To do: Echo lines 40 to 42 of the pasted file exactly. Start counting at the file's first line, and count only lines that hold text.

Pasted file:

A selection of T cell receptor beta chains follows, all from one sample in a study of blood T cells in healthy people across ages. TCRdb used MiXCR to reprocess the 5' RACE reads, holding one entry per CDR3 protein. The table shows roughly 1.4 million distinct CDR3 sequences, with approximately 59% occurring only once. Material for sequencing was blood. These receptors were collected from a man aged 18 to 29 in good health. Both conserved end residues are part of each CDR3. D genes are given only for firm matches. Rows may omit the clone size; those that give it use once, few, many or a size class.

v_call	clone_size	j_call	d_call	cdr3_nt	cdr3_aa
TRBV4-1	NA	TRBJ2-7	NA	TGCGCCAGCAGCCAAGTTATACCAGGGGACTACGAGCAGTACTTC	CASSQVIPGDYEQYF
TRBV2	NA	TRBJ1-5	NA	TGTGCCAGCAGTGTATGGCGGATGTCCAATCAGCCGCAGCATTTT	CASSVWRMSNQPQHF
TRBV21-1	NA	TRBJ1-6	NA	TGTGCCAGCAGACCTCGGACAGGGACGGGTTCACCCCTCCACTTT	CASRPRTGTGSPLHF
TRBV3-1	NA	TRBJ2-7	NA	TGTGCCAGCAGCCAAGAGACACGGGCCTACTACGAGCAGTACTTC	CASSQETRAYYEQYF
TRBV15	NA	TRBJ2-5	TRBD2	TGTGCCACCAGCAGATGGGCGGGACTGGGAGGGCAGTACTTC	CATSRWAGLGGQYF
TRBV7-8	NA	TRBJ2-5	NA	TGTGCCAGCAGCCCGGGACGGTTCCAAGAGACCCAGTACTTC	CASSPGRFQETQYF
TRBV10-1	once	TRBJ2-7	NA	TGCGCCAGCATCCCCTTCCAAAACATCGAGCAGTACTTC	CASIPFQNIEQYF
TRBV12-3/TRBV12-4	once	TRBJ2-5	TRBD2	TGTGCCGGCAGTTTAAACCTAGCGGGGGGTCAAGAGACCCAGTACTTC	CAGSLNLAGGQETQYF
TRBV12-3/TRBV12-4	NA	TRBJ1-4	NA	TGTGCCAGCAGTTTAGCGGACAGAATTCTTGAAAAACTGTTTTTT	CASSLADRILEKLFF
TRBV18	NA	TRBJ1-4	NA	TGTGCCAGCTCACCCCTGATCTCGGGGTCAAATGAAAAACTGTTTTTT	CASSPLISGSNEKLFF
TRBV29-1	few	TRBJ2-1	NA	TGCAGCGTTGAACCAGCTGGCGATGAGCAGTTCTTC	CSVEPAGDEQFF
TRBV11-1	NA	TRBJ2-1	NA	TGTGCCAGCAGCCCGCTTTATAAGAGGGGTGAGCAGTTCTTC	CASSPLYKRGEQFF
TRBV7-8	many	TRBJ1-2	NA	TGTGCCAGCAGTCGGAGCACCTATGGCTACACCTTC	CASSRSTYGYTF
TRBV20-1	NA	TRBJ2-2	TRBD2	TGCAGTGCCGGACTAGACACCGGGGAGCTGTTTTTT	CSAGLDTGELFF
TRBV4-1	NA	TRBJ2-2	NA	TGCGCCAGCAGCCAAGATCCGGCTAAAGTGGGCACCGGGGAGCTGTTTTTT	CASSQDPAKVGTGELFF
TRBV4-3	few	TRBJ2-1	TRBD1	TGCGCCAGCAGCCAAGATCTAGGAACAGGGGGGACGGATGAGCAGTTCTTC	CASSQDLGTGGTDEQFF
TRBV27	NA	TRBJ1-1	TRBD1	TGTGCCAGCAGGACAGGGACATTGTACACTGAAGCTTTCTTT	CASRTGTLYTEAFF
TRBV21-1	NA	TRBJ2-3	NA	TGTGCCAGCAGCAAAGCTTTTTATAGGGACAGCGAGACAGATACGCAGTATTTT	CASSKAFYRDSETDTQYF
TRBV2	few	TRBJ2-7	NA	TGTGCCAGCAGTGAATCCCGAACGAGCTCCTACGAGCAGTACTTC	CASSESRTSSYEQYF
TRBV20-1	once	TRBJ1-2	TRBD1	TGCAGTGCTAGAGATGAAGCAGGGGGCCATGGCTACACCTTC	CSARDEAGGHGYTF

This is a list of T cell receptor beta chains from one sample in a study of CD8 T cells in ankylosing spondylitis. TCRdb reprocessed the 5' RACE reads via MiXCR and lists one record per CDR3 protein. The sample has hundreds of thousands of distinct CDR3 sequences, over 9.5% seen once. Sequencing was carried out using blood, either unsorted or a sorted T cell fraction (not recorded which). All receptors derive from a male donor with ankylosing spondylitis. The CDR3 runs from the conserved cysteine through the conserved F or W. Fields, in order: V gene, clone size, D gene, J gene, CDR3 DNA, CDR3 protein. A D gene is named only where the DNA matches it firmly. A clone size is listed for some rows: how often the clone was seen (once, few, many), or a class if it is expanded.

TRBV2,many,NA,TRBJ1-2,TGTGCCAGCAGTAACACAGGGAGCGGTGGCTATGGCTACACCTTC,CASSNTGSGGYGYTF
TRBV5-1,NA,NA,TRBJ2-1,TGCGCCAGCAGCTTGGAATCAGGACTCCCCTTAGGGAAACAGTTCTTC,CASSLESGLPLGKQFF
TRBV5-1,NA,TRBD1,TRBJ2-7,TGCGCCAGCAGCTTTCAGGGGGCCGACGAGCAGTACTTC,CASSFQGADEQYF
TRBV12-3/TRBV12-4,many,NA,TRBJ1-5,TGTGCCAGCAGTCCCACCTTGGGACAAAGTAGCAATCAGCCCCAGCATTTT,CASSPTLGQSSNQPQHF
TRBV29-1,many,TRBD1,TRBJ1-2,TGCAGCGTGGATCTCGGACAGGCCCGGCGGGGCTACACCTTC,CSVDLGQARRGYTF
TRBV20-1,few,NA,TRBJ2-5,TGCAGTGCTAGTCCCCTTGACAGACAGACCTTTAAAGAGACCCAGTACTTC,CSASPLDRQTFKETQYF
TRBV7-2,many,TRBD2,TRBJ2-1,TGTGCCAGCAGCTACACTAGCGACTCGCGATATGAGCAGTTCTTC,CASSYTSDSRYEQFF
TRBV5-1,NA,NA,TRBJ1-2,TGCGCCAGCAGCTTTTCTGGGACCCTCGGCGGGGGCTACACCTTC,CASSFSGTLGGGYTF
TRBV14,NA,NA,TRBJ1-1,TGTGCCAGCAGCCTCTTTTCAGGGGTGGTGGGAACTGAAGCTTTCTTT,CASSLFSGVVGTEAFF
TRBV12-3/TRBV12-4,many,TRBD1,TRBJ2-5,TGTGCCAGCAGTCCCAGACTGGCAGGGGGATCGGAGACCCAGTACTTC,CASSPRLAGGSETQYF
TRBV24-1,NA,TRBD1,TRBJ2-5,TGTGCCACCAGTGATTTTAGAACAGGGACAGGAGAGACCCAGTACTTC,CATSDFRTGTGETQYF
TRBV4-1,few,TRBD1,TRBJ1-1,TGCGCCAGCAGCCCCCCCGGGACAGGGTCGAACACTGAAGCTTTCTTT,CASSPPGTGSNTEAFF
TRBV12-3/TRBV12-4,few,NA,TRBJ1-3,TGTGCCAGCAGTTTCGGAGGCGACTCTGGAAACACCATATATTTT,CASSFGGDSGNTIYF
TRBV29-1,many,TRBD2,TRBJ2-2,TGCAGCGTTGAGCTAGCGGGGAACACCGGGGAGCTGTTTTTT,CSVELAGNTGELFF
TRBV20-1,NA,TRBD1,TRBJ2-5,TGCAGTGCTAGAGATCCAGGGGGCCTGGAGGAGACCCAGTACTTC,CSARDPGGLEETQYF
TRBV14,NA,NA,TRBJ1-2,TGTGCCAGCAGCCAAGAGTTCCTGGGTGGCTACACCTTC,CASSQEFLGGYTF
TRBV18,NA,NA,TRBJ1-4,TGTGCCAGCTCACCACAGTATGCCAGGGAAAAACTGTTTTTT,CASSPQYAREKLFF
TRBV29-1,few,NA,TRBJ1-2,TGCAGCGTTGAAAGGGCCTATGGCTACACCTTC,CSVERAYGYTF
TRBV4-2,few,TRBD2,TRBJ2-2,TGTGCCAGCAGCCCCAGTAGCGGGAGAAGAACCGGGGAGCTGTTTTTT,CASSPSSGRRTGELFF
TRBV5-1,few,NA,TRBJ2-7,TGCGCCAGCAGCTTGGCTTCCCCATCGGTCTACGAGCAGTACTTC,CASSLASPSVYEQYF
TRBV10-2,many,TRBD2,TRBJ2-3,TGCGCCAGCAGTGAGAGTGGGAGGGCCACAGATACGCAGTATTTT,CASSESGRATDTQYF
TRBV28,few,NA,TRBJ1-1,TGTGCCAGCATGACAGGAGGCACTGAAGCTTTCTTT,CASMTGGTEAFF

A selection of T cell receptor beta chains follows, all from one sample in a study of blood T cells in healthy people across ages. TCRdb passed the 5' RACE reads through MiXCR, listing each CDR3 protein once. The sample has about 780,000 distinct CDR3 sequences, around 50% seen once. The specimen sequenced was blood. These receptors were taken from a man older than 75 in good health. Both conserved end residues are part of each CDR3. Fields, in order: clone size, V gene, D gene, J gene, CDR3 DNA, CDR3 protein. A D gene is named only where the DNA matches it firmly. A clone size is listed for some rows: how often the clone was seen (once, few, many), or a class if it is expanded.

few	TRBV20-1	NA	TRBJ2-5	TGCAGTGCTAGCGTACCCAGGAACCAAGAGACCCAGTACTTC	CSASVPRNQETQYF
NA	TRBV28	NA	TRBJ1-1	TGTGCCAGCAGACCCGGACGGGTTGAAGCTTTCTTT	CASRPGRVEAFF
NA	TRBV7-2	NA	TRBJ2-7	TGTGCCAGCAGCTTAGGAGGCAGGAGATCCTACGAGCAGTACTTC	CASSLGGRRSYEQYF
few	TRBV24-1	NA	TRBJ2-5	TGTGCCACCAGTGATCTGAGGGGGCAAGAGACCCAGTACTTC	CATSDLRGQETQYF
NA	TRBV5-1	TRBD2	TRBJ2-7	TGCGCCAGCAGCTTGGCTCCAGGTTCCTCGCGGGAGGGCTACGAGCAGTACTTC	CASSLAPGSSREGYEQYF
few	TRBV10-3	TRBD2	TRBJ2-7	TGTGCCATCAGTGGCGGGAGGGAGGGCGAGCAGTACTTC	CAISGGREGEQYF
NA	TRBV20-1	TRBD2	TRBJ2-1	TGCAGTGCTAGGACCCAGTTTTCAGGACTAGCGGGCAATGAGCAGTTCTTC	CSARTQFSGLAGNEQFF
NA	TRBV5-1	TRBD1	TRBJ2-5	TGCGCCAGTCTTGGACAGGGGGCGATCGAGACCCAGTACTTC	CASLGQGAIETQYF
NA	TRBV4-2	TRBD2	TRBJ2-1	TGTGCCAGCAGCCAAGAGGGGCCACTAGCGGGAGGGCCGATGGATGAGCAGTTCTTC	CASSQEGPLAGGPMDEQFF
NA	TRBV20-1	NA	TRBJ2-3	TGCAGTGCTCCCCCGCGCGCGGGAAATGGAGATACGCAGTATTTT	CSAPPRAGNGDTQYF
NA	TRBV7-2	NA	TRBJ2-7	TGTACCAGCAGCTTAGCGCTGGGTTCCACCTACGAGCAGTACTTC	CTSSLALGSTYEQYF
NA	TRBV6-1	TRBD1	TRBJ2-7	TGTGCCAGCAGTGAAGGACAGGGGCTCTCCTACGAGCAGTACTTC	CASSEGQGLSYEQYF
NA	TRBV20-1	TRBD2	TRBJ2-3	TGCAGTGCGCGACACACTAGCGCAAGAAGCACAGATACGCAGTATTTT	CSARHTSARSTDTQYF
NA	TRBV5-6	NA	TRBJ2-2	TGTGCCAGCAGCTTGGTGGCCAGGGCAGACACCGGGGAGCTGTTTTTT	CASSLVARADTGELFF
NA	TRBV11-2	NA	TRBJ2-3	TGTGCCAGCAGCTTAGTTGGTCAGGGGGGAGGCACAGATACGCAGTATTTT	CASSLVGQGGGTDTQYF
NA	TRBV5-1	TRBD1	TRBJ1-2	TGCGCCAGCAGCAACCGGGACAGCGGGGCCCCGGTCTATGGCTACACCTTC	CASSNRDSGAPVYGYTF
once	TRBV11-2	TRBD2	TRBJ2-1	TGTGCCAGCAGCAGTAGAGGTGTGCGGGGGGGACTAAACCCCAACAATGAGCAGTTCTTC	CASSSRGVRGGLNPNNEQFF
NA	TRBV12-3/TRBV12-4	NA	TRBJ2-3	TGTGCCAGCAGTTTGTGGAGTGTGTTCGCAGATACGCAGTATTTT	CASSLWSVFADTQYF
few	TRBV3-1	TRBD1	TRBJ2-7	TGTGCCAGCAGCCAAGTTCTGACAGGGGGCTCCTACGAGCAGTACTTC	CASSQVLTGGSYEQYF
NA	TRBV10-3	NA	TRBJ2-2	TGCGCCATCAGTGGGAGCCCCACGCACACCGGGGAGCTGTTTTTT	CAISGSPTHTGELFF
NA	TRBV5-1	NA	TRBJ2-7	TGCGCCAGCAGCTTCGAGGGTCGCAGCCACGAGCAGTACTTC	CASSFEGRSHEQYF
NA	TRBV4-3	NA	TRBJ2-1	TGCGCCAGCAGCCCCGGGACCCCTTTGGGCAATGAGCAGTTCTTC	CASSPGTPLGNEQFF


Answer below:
TRBV18,NA,NA,TRBJ1-4,TGTGCCAGCTCACCACAGTATGCCAGGGAAAAACTGTTTTTT,CASSPQYAREKLFF
TRBV29-1,few,NA,TRBJ1-2,TGCAGCGTTGAAAGGGCCTATGGCTACACCTTC,CSVERAYGYTF
TRBV4-2,few,TRBD2,TRBJ2-2,TGTGCCAGCAGCCCCAGTAGCGGGAGAAGAACCGGGGAGCTGTTTTTT,CASSPSSGRRTGELFF